Young People and Inequalities – Recommendations for a Post-2015 Development Agenda
By REALIZING SEXUAL AND REPRODUCTIVE JUSTICE (RESURJ)*
Beginning at the age of nine or ten and continuing at least until the late teens, adolescents’ sexual thoughts, emotions, desires, attitudes, and behaviors develop rapidly. At the same time, young people experience rapid physical maturation and changing relationships with their families, friends, and peers. During this critical moment of transition, they need accurate and complete information about their bodies, their rights, and how to optimize their sexual and reproductive health and well-being without feeling they are being inappropriate or could be judged.
There are currently 1.8 billion young people in the world between the ages of 10 and 24, many of whom do not yet have access to the comprehensive sexual and reproductive health services and sexuality education that they need. They often don’t know how their bodies function, what their right to bodily autonomy is, and how their sexual feelings, thoughts, preferences, and behaviors are related to their health. As a result, many young people throughout the world are vulnerable to unintended pregnancies, HIV and other STIs, coerced sex, early and forced marriages, and other violations of their human rights. Moreover, young people who are of diverse sexualities, sexual orientations and gender identities are more at risk of suffering from acts of violence, including corrective rape, for example.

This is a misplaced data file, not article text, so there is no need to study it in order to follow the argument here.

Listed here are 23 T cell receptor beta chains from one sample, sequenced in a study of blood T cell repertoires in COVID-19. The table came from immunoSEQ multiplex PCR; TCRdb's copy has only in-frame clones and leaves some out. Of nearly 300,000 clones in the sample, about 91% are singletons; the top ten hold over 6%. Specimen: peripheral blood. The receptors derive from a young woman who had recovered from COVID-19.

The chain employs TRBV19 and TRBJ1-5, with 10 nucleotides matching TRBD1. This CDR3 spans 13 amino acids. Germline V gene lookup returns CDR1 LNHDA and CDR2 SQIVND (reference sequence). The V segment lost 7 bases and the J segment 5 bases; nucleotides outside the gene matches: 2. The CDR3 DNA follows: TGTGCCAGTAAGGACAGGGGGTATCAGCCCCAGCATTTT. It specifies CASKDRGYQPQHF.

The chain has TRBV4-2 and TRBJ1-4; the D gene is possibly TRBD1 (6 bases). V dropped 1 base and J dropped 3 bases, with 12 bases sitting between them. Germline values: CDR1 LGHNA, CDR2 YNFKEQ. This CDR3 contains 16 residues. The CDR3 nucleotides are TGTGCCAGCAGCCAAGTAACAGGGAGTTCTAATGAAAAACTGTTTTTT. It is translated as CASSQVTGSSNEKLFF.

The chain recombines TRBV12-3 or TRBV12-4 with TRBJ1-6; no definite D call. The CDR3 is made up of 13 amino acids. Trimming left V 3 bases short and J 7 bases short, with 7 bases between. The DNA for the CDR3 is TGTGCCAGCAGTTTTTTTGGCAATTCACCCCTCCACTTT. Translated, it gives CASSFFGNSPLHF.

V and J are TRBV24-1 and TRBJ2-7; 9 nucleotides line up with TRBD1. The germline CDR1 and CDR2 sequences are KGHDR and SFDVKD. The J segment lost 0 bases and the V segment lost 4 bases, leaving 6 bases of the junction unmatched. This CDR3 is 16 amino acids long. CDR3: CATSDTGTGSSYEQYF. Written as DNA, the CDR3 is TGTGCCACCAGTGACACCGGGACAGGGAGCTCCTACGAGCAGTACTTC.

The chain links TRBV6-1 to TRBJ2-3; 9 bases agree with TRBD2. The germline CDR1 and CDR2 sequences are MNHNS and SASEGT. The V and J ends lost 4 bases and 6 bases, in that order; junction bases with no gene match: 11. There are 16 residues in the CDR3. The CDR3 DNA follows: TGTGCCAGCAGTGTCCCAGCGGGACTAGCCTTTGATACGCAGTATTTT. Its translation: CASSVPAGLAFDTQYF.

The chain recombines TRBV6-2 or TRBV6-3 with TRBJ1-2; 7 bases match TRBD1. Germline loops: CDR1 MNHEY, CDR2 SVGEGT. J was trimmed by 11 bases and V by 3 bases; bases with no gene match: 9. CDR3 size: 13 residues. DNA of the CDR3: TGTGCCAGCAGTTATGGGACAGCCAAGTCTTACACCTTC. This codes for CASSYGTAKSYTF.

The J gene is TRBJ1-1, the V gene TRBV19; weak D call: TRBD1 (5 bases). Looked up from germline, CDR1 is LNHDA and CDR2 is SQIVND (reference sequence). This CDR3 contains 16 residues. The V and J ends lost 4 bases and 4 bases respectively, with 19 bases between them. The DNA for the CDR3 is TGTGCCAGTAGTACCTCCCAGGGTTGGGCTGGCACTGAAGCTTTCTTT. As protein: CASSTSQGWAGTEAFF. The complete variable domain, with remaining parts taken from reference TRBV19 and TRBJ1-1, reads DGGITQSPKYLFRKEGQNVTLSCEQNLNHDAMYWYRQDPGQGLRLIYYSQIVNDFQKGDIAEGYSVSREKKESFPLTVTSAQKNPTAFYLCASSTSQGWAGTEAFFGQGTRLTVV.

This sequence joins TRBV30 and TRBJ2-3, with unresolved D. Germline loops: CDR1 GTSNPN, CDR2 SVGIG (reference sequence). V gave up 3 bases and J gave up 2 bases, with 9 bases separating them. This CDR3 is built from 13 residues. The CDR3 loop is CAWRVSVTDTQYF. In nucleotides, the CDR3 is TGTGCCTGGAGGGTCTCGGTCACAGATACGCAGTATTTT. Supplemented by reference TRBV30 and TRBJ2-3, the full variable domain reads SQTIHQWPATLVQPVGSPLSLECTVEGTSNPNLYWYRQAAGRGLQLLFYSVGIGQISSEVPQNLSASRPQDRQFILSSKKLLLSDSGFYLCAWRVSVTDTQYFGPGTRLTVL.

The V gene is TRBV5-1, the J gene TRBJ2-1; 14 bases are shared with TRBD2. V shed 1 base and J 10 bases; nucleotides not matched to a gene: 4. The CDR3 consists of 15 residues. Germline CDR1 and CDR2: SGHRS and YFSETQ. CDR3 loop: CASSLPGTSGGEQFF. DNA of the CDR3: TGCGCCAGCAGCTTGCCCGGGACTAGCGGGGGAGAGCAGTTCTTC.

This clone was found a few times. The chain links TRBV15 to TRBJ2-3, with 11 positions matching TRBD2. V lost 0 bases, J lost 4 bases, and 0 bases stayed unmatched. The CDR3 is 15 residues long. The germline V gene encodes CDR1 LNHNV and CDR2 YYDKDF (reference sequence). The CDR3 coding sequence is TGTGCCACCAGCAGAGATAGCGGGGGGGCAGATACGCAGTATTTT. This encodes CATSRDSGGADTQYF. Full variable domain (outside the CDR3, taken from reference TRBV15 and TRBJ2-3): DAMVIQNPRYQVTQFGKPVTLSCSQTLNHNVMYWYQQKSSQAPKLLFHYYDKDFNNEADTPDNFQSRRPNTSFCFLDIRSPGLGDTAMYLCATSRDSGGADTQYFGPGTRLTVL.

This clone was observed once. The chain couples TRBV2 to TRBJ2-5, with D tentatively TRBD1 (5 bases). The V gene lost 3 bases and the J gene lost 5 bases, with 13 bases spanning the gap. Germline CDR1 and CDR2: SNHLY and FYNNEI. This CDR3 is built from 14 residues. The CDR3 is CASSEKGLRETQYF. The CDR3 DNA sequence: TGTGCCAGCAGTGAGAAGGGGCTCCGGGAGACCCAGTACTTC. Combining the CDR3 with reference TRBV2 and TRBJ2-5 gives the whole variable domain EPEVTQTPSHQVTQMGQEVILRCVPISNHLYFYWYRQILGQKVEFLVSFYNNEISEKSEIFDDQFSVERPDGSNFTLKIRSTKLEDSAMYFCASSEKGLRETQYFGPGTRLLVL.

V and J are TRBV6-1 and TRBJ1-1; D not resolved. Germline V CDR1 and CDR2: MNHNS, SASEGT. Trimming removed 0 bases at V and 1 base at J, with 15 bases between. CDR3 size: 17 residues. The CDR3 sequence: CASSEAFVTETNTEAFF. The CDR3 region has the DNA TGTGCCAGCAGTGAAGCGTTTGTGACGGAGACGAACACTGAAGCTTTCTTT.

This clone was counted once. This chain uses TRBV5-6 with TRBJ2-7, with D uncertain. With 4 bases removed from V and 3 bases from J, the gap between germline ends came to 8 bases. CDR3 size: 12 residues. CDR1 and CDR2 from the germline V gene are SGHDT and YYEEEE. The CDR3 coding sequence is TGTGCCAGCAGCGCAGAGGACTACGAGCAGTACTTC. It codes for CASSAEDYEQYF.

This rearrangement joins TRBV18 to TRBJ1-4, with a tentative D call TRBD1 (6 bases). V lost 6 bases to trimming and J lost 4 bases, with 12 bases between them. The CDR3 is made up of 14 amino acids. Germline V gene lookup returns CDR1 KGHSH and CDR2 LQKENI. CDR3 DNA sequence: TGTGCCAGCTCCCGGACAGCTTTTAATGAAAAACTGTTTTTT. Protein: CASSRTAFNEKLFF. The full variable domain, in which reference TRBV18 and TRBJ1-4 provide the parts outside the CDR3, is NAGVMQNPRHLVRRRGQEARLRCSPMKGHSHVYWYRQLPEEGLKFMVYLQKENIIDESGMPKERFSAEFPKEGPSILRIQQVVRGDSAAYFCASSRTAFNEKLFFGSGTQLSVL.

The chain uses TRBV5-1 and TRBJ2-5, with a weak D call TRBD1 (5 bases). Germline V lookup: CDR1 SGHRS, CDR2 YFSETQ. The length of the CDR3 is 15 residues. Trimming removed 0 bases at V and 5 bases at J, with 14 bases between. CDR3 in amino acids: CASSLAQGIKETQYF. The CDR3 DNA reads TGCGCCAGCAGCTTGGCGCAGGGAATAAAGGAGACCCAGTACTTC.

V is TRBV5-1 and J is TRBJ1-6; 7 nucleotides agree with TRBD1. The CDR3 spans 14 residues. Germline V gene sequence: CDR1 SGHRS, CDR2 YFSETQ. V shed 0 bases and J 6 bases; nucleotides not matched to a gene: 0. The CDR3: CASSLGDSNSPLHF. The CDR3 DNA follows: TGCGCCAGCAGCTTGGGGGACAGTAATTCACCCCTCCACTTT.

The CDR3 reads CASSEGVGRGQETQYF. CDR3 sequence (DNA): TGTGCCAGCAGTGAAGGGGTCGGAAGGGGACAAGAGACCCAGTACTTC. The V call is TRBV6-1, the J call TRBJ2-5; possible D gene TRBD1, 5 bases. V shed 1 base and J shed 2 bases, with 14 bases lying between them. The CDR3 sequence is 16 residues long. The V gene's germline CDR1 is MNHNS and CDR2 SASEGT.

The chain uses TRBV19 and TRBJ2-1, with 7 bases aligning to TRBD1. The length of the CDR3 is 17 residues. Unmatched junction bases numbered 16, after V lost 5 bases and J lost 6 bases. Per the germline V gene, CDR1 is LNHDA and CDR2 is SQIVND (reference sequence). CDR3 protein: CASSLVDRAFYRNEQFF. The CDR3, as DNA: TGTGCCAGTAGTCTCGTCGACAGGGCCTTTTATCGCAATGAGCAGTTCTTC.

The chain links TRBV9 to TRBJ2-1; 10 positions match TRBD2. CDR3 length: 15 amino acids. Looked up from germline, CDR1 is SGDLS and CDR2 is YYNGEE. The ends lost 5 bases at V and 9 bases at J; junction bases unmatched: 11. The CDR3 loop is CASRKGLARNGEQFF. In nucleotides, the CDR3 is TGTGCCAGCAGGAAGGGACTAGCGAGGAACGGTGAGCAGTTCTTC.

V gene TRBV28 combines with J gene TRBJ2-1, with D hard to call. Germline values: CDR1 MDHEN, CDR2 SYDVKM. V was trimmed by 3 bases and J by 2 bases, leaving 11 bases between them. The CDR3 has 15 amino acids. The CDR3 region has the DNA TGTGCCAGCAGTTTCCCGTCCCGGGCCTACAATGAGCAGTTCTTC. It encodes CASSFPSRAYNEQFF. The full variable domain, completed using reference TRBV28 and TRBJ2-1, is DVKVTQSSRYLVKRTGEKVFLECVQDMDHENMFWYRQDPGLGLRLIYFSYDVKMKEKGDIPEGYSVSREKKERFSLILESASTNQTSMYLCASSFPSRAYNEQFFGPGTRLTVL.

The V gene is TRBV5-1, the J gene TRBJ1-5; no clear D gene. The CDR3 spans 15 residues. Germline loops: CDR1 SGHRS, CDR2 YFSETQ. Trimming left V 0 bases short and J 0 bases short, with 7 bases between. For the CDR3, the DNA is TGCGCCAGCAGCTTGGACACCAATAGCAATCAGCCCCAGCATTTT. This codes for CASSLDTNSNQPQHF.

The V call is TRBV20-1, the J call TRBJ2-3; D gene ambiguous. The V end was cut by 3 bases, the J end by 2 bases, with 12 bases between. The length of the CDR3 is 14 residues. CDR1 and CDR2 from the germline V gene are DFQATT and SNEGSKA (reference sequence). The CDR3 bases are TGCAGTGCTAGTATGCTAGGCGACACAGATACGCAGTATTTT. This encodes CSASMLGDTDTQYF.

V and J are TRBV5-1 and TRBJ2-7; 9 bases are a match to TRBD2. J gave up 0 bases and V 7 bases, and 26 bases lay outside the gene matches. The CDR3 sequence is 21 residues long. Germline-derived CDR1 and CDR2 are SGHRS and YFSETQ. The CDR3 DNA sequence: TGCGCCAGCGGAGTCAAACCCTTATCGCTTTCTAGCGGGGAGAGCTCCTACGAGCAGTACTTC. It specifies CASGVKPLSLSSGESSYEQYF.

There are two primary reasons why governments should prioritize adolescent and youth sexual and reproductive rights and health in the Post-2015 development agenda. First, it is a human rights imperative to recognize that adolescents have human rights and are entitled to the tools and support necessary to lead healthier lives into adulthood. Second, “demographic momentum”, the phenomenon that the population will continue to increase despite reduced fertility rates, is likely to contribute to over 50% of future population growth in low and middle income countries in upcoming decades. Sustained investment in empowering adolescents and young people and providing them with quality sexual and reproductive health services and comprehensive sexuality education will likely stabilize population growth by providing them with the information and means to make informed and autonomous decisions about their sexual and reproductive lives.